Invisible Haters and Lovers

I’m sitting behind the register, swiping people into the dining hall when a girl in a recognizable hat gets to the front of the line.
“You,” I think, “You’re the girl who leaves her dishes all over the table without cleaning up after yourself. You know that shouldn’t be my job, right?”

She passes me her card, ignores my “hello”, and takes it back without thanking me. To her, I am nonexistent.
“Bitch,” I think, and then change it to “jerk,” chiding myself for using a word that oppresses women, even inside my own head.

Later on I’m in the dining hall and she’s there, making me stay later to clean up after her, leaving a mess on her table as usual. She isn’t the only one, but she’s one of the few people I recognize. I seriously dislike this girl.

My job involves interacting, if only briefly, with a lot of people, many of whom I’ve started to recognize on campus. The funny thing is that because my job involves serving these people in some way, most of them don’t recognize me. Few people take notice of those who serve them, probably because it enables them to take whatever liberties they want without actually having to think about who they’ll be negatively affecting. At this point I have a hate-list of people who’ve made my life difficult, and half of them don’t know I exist, let alone the fact that someone could have a reason to dislike them. That’s crazy. Even crazier (from my own self-absorbed perspective) is the idea that I’m probably on some random other person’s hate list Right Now, and I won’t know whose it is or why I’m on there unless they decide to tell me about it.

In “A Small Place,” Jamaica Kincaid talks about how tourists come to Caribbean Islands with misconceptions. They think they’re going to have a wonderful, authentic getaway. They think that their servers and hotel staff are all lovely and kind and attentive. They don’t think that the staff, along with the rest of the island, probably hates them.

It’s so easy to distance yourself from an issue, because your ignorance won’t allow you to see the part you play, either in creating or in perpetuating the problem in the first place. I don’t know where the idea that if you don’t know about something, you aren’t guilty came from, because it’s wrong. No one is completely innocent. Tourists, you’re coming from a place that made these islands economically-dependent on your presence. You represent what screwed them over, and you get to enjoy what most of them can’t, because they’ve been screwed over! Kids in the dining hall, clean up your messes! Your privilege is showing, and not in a good way. White people (plug), you’re the only ones who don’t understand that you’re still benefitting from slavery, and that racism exists to keep you ahead.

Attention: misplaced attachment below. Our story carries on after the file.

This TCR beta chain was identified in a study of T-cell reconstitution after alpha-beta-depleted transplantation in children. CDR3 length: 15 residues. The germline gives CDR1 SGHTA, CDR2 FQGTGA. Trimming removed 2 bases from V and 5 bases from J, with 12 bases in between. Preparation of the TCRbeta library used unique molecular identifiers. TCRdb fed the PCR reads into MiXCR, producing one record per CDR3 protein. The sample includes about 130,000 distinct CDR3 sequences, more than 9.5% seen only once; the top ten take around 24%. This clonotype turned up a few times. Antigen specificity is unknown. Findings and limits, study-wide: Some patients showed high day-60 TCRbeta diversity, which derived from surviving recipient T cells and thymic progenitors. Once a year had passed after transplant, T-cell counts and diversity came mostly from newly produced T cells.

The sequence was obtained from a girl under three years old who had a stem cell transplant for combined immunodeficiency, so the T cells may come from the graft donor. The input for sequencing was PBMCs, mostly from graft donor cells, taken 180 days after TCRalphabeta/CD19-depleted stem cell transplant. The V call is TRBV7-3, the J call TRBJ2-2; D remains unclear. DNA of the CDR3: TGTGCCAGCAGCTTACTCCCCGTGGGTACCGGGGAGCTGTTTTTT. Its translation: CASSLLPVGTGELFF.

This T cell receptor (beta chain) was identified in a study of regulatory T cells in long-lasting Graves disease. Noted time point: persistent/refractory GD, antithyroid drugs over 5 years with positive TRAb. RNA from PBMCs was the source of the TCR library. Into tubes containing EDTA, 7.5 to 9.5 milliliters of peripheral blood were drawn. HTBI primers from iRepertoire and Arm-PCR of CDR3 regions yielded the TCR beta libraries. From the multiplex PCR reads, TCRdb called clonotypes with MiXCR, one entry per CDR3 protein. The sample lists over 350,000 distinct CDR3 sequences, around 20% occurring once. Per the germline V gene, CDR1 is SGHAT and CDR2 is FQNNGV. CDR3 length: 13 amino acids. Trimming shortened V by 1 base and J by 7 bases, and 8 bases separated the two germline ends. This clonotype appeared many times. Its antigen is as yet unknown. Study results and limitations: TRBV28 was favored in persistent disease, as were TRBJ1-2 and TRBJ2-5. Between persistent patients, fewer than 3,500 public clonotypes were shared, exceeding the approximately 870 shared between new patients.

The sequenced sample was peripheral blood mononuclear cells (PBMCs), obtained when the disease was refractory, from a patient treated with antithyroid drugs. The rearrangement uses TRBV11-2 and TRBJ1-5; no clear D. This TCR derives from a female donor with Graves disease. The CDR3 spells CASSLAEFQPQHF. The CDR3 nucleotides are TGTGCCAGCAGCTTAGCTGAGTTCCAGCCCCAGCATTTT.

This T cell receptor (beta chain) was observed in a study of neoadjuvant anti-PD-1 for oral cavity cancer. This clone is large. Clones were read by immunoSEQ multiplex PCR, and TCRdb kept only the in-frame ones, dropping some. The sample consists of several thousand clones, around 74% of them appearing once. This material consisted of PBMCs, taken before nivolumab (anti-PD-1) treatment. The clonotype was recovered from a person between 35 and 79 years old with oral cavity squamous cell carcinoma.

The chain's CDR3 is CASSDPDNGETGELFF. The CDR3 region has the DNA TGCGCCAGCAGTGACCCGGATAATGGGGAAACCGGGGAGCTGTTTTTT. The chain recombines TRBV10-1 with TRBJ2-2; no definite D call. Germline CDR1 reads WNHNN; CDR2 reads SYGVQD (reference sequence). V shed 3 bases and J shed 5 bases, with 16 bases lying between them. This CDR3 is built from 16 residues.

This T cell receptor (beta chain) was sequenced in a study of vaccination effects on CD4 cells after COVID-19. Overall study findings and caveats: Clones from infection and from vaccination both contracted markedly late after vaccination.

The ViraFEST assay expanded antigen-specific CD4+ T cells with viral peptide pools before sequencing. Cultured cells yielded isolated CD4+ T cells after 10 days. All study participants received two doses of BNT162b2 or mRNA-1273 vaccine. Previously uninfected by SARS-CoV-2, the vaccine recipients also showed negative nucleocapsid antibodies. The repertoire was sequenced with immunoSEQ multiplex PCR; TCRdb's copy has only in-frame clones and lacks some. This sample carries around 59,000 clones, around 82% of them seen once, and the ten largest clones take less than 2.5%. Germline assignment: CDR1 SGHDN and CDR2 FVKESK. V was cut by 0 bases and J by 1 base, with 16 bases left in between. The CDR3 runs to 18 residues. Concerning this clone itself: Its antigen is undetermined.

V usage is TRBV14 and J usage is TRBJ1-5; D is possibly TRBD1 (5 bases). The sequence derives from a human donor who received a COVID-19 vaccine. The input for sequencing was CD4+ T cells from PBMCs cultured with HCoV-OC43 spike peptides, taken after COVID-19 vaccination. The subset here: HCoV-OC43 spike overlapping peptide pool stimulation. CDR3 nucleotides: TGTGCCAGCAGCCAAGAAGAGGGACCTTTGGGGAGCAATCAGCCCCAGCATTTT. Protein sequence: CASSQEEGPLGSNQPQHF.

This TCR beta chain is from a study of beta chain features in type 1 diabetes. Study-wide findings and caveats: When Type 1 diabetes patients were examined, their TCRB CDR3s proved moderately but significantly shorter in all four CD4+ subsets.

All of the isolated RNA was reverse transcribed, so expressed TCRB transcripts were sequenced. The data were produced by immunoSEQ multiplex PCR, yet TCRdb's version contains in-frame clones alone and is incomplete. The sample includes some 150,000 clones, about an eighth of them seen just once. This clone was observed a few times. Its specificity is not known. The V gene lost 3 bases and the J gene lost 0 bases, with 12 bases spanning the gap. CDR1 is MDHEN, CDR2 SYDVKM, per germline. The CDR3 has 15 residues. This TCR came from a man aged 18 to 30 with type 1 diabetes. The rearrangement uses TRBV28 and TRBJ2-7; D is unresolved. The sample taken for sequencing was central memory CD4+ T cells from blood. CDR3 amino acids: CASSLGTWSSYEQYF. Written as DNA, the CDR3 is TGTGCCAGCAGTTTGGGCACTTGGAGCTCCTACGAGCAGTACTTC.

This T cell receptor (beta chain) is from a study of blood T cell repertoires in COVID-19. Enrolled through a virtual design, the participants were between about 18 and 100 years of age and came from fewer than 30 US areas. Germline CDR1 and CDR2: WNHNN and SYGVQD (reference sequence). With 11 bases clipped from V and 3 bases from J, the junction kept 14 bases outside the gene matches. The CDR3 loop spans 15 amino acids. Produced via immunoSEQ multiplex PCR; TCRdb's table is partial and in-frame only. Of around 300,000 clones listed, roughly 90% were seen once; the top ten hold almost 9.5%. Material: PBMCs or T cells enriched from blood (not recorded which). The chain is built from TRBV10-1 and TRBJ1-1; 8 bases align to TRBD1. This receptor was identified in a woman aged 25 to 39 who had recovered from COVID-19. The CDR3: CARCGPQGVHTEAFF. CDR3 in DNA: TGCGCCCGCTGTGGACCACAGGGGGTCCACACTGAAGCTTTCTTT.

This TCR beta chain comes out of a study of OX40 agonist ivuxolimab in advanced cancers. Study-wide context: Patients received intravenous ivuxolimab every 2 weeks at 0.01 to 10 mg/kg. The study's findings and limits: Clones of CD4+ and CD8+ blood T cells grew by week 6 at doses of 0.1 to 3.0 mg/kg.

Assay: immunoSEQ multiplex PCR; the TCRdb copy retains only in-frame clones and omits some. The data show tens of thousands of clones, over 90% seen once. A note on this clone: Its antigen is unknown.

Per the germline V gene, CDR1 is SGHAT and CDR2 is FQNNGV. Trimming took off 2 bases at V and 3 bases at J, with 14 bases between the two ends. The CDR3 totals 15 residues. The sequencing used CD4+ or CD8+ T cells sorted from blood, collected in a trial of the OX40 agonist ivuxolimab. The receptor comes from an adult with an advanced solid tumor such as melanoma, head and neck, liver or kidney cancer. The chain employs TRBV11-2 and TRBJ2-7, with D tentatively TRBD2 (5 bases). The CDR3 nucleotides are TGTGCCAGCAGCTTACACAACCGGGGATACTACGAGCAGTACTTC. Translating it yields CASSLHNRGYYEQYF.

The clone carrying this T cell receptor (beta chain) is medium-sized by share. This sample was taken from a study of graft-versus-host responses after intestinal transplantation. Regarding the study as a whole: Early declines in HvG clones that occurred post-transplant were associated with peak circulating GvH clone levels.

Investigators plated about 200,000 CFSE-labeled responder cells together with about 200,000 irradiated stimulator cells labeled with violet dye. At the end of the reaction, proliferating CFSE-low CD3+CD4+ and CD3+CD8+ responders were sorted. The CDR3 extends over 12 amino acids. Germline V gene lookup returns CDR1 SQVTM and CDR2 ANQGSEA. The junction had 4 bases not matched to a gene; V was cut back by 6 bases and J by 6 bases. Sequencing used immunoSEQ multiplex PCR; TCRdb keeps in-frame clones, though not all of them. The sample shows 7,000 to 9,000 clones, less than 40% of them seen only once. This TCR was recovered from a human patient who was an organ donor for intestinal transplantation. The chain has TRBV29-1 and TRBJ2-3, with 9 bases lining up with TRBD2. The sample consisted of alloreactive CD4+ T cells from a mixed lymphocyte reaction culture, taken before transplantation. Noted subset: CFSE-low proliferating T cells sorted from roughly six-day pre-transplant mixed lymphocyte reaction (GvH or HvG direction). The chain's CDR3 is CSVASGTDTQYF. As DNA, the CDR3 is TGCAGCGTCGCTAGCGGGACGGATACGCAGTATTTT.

I do think it’s possible to be guilty of something without being at fault for it (so everyone who’s about to get up saying that it’s not their fault for how they were born, or what their family wanted to do for’re right). That doesn’t matter, though. The fact remains that somebody’s probably out there right now hating you for something you have no idea about. Kind of an incentive to get informed and start being more respectful of everyone else.

I’d like to apologize to whoever hates me.

* * * * * * * *

To end this on a nicer note, though, I’ll also point out that it’s very probable that someone out there loves you. A couple of my friends have babies, and those mini people are adorable. It’s weird interacting with babies, because unless they really know you, you’ll only be some rando to them no matter how much love you feel for them. They’ll grow up, but if you don’t see them often enough there won’t be an un-awkward way for you to let them know how much you love them, unless you want to be that creepy older person going, “I knew you when you were only this big!” I refuse to be that person.

Anyway, the take-away is that while someone probably hates you, someone also definitely loves you.

I’d like to thank whoever loves me.


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